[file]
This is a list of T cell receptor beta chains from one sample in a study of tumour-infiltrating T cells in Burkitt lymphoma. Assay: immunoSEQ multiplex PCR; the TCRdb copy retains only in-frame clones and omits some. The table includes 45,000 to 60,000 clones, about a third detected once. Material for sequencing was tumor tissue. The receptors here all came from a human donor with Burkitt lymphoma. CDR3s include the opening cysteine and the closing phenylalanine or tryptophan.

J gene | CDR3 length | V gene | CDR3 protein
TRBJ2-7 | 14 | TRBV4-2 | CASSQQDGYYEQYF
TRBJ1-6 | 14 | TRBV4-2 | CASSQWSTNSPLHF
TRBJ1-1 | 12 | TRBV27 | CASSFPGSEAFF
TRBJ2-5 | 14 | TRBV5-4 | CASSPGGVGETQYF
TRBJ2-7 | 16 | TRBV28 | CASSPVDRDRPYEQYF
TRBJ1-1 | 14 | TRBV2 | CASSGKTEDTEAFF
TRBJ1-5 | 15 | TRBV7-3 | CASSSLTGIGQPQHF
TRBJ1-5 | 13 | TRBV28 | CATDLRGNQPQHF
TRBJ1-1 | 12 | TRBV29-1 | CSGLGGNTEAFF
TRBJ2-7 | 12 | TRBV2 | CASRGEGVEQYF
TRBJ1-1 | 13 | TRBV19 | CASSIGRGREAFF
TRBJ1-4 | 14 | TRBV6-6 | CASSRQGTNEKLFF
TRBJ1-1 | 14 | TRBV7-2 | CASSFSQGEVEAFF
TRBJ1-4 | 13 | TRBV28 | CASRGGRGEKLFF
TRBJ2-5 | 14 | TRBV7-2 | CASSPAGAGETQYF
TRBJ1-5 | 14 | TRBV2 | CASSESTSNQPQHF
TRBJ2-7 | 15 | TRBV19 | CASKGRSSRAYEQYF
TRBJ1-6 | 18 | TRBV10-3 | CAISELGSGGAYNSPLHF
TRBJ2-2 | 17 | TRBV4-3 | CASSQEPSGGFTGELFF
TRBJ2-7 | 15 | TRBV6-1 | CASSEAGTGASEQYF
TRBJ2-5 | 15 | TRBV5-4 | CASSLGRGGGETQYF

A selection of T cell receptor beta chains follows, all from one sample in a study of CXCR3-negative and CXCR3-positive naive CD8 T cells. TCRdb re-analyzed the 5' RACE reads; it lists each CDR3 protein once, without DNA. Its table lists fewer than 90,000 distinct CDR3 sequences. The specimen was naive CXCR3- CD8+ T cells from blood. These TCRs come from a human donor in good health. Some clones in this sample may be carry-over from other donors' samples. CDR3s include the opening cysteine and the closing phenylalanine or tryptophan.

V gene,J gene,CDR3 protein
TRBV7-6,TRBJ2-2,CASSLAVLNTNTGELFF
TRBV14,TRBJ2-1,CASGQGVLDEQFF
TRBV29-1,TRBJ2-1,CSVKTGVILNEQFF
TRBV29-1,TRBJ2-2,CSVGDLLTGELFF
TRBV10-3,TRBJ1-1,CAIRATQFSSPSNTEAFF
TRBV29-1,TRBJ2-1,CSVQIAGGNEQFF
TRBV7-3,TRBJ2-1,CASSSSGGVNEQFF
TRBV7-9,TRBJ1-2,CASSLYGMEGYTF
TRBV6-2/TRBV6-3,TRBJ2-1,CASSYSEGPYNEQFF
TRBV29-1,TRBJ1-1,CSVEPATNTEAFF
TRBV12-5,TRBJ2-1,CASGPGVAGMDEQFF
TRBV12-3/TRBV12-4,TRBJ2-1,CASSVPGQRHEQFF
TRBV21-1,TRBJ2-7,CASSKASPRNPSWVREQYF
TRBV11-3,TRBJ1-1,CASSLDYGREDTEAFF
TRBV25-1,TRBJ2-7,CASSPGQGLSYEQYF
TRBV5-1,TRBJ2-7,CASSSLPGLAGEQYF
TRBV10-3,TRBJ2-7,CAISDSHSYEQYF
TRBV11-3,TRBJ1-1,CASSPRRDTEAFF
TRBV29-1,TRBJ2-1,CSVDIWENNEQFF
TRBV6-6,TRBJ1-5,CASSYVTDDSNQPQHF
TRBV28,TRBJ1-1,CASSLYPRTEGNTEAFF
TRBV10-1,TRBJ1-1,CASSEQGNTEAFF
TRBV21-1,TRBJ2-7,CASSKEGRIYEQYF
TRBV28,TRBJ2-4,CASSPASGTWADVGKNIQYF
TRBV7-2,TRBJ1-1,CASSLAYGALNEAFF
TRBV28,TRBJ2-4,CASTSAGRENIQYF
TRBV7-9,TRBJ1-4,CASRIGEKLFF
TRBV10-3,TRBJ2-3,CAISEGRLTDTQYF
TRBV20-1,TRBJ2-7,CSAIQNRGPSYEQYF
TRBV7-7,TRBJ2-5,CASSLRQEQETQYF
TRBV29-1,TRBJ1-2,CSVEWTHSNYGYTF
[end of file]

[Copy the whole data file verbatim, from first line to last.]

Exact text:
This is a list of T cell receptor beta chains from one sample in a study of tumour-infiltrating T cells in Burkitt lymphoma. Assay: immunoSEQ multiplex PCR; the TCRdb copy retains only in-frame clones and omits some. The table includes 45,000 to 60,000 clones, about a third detected once. Material for sequencing was tumor tissue. The receptors here all came from a human donor with Burkitt lymphoma. CDR3s include the opening cysteine and the closing phenylalanine or tryptophan.

J gene | CDR3 length | V gene | CDR3 protein
TRBJ2-7 | 14 | TRBV4-2 | CASSQQDGYYEQYF
TRBJ1-6 | 14 | TRBV4-2 | CASSQWSTNSPLHF
TRBJ1-1 | 12 | TRBV27 | CASSFPGSEAFF
TRBJ2-5 | 14 | TRBV5-4 | CASSPGGVGETQYF
TRBJ2-7 | 16 | TRBV28 | CASSPVDRDRPYEQYF
TRBJ1-1 | 14 | TRBV2 | CASSGKTEDTEAFF
TRBJ1-5 | 15 | TRBV7-3 | CASSSLTGIGQPQHF
TRBJ1-5 | 13 | TRBV28 | CATDLRGNQPQHF
TRBJ1-1 | 12 | TRBV29-1 | CSGLGGNTEAFF
TRBJ2-7 | 12 | TRBV2 | CASRGEGVEQYF
TRBJ1-1 | 13 | TRBV19 | CASSIGRGREAFF
TRBJ1-4 | 14 | TRBV6-6 | CASSRQGTNEKLFF
TRBJ1-1 | 14 | TRBV7-2 | CASSFSQGEVEAFF
TRBJ1-4 | 13 | TRBV28 | CASRGGRGEKLFF
TRBJ2-5 | 14 | TRBV7-2 | CASSPAGAGETQYF
TRBJ1-5 | 14 | TRBV2 | CASSESTSNQPQHF
TRBJ2-7 | 15 | TRBV19 | CASKGRSSRAYEQYF
TRBJ1-6 | 18 | TRBV10-3 | CAISELGSGGAYNSPLHF
TRBJ2-2 | 17 | TRBV4-3 | CASSQEPSGGFTGELFF
TRBJ2-7 | 15 | TRBV6-1 | CASSEAGTGASEQYF
TRBJ2-5 | 15 | TRBV5-4 | CASSLGRGGGETQYF

A selection of T cell receptor beta chains follows, all from one sample in a study of CXCR3-negative and CXCR3-positive naive CD8 T cells. TCRdb re-analyzed the 5' RACE reads; it lists each CDR3 protein once, without DNA. Its table lists fewer than 90,000 distinct CDR3 sequences. The specimen was naive CXCR3- CD8+ T cells from blood. These TCRs come from a human donor in good health. Some clones in this sample may be carry-over from other donors' samples. CDR3s include the opening cysteine and the closing phenylalanine or tryptophan.

V gene,J gene,CDR3 protein
TRBV7-6,TRBJ2-2,CASSLAVLNTNTGELFF
TRBV14,TRBJ2-1,CASGQGVLDEQFF
TRBV29-1,TRBJ2-1,CSVKTGVILNEQFF
TRBV29-1,TRBJ2-2,CSVGDLLTGELFF
TRBV10-3,TRBJ1-1,CAIRATQFSSPSNTEAFF
TRBV29-1,TRBJ2-1,CSVQIAGGNEQFF
TRBV7-3,TRBJ2-1,CASSSSGGVNEQFF
TRBV7-9,TRBJ1-2,CASSLYGMEGYTF
TRBV6-2/TRBV6-3,TRBJ2-1,CASSYSEGPYNEQFF
TRBV29-1,TRBJ1-1,CSVEPATNTEAFF
TRBV12-5,TRBJ2-1,CASGPGVAGMDEQFF
TRBV12-3/TRBV12-4,TRBJ2-1,CASSVPGQRHEQFF
TRBV21-1,TRBJ2-7,CASSKASPRNPSWVREQYF
TRBV11-3,TRBJ1-1,CASSLDYGREDTEAFF
TRBV25-1,TRBJ2-7,CASSPGQGLSYEQYF
TRBV5-1,TRBJ2-7,CASSSLPGLAGEQYF
TRBV10-3,TRBJ2-7,CAISDSHSYEQYF
TRBV11-3,TRBJ1-1,CASSPRRDTEAFF
TRBV29-1,TRBJ2-1,CSVDIWENNEQFF
TRBV6-6,TRBJ1-5,CASSYVTDDSNQPQHF
TRBV28,TRBJ1-1,CASSLYPRTEGNTEAFF
TRBV10-1,TRBJ1-1,CASSEQGNTEAFF
TRBV21-1,TRBJ2-7,CASSKEGRIYEQYF
TRBV28,TRBJ2-4,CASSPASGTWADVGKNIQYF
TRBV7-2,TRBJ1-1,CASSLAYGALNEAFF
TRBV28,TRBJ2-4,CASTSAGRENIQYF
TRBV7-9,TRBJ1-4,CASRIGEKLFF
TRBV10-3,TRBJ2-3,CAISEGRLTDTQYF
TRBV20-1,TRBJ2-7,CSAIQNRGPSYEQYF
TRBV7-7,TRBJ2-5,CASSLRQEQETQYF
TRBV29-1,TRBJ1-2,CSVEWTHSNYGYTF